It all adds up to a complicated-sounding (just read the book and for the full effect) but linear and easy-to-follow process that leads to being able to finally make a decision. So, once you decide, what happens then?
Image credit: Greg Craven
Let's Take it Viral!If you're still reading this, you may be like a lot of people -- concerned about climate change, convinced it's a problem that isn't going away, but aren't entirely sure what to do. While there aren't any easy answers -- anyone who kept up with TreeHugger Matt's excellent coverage of the United Nations Summit on Climate Change and related New York Climate Week events knows we have a long way to go -- Craven starts us with a simple, but potentially game-changing, idea: Help spread the word. He made it work before, when his videos went viral, so let's do it again with the book.
And that's the real takeaway for TreeHuggers who don't need any help figuring out what to think about climate change: Perhaps the most impactful thing you can do is simply spread the word. And tell those you tell to keep spreading it.
The only drawback to this approach is that Craven is asking the world at large to do two things: 1) Think; and 2) Act. His bet is that if you're willing to do one, you'll be inspired to do the other; he's not wrong to think that, but it does represent a bit of a leap of faith on his part. It's not that readers are unable to think, or unwilling to act, but how many will be able to be honest enough with themselves to look past their personal biases? I'll admit to having a tough time with it as I read through the book, though I may not exactly be the target audience.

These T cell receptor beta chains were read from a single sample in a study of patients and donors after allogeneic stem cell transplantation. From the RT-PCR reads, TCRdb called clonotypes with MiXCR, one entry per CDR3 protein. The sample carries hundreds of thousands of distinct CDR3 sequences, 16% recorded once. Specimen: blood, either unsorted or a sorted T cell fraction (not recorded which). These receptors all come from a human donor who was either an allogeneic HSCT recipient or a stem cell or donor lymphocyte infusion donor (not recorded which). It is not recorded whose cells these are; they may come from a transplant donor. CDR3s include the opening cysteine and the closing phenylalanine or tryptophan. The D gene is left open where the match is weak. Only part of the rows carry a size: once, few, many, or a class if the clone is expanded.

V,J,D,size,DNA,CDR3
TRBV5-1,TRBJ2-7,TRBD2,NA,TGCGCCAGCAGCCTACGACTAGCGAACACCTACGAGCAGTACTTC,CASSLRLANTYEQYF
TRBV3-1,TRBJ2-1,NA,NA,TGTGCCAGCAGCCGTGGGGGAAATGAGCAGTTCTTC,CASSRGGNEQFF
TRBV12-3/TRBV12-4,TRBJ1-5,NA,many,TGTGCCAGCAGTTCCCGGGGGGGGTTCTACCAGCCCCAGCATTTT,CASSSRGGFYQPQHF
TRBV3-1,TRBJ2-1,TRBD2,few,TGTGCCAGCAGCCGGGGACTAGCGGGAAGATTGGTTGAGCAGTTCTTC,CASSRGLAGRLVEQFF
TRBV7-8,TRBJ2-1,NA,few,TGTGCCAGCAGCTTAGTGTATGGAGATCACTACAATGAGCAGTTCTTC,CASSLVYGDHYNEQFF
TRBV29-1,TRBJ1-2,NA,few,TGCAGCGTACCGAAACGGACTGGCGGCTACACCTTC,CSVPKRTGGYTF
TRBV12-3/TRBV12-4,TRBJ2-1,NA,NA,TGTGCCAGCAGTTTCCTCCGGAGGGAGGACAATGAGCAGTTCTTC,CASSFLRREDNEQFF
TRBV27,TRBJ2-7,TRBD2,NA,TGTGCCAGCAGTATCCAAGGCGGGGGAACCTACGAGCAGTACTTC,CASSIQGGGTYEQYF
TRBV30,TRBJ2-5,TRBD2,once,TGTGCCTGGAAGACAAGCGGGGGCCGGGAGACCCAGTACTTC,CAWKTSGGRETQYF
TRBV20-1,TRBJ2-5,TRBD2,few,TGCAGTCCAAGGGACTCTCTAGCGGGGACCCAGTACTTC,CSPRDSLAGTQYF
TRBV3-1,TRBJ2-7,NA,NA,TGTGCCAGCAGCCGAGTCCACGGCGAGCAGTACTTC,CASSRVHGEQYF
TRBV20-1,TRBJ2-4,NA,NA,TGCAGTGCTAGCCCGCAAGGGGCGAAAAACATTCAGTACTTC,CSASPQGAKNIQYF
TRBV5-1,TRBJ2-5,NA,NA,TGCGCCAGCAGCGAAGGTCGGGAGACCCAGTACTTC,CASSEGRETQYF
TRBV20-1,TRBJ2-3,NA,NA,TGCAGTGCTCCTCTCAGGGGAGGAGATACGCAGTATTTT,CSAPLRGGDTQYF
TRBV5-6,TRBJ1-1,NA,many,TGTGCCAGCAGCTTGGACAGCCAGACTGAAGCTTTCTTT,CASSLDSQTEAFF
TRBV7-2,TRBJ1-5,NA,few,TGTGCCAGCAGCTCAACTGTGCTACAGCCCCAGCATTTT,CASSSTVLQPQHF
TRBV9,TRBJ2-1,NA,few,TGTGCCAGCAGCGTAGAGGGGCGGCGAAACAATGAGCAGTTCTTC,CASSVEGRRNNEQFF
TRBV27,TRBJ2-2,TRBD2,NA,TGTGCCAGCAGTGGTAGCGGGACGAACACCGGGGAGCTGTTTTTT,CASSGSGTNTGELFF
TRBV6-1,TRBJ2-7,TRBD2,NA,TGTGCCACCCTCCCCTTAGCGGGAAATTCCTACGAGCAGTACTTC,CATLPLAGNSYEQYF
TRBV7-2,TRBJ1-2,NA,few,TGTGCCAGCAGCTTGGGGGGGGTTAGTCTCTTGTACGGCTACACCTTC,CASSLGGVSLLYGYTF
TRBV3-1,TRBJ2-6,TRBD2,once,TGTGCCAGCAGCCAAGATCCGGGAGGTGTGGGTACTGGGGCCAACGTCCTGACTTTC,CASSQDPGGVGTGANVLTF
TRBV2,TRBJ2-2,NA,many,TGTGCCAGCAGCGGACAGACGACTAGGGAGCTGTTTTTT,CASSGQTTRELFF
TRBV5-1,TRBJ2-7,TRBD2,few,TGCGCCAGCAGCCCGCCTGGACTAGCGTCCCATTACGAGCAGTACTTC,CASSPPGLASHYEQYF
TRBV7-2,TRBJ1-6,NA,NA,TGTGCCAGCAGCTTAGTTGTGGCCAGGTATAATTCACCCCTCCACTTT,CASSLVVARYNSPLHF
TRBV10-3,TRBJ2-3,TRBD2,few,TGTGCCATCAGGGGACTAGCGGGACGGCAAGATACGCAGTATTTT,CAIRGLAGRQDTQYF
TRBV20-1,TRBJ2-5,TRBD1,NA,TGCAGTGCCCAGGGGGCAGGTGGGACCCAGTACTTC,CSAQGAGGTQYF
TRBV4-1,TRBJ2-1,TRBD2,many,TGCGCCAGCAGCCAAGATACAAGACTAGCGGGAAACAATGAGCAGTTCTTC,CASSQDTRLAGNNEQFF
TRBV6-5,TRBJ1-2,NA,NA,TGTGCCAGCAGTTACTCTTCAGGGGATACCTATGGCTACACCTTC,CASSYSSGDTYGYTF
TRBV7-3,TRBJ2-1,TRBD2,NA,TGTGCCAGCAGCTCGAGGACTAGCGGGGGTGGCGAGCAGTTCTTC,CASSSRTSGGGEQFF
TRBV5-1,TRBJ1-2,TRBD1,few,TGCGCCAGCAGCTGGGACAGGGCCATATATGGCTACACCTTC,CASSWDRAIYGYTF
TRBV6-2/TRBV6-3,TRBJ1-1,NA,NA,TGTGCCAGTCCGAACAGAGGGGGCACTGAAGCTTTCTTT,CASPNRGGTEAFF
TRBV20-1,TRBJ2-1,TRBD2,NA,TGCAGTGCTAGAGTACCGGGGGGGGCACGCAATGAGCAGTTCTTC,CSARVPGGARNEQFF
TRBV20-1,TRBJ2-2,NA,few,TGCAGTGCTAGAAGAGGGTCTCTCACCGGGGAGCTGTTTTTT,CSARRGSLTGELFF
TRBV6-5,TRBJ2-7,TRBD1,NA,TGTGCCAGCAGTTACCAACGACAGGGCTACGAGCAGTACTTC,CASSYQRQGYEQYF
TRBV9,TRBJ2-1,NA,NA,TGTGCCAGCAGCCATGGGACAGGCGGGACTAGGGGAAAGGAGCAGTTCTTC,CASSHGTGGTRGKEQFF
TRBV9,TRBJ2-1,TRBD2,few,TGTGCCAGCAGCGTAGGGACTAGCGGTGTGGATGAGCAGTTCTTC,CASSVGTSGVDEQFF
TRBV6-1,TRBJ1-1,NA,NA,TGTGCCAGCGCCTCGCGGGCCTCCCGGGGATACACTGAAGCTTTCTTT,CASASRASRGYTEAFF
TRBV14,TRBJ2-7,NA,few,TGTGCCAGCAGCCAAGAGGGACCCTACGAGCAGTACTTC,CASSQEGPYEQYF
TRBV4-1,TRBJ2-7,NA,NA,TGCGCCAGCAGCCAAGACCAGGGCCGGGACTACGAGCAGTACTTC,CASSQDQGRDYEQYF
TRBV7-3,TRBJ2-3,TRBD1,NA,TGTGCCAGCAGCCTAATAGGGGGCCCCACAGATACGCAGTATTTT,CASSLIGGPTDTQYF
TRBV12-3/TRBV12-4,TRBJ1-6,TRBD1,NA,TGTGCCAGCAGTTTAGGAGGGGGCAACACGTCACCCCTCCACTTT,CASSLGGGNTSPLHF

In any case, the book can serve a purpose for just about anyone (unless you're a steadfast denier, in which case, why are you still reading? Joking, just joking...) -- a climate science newbie or casual observer of global warming in the news will get a lot out of it, and those who believe global warming is a pending problem can help spread the word. So read this book, grab an extra copy (or two, or three) and help pass the good word along -- what's the worst that could happen?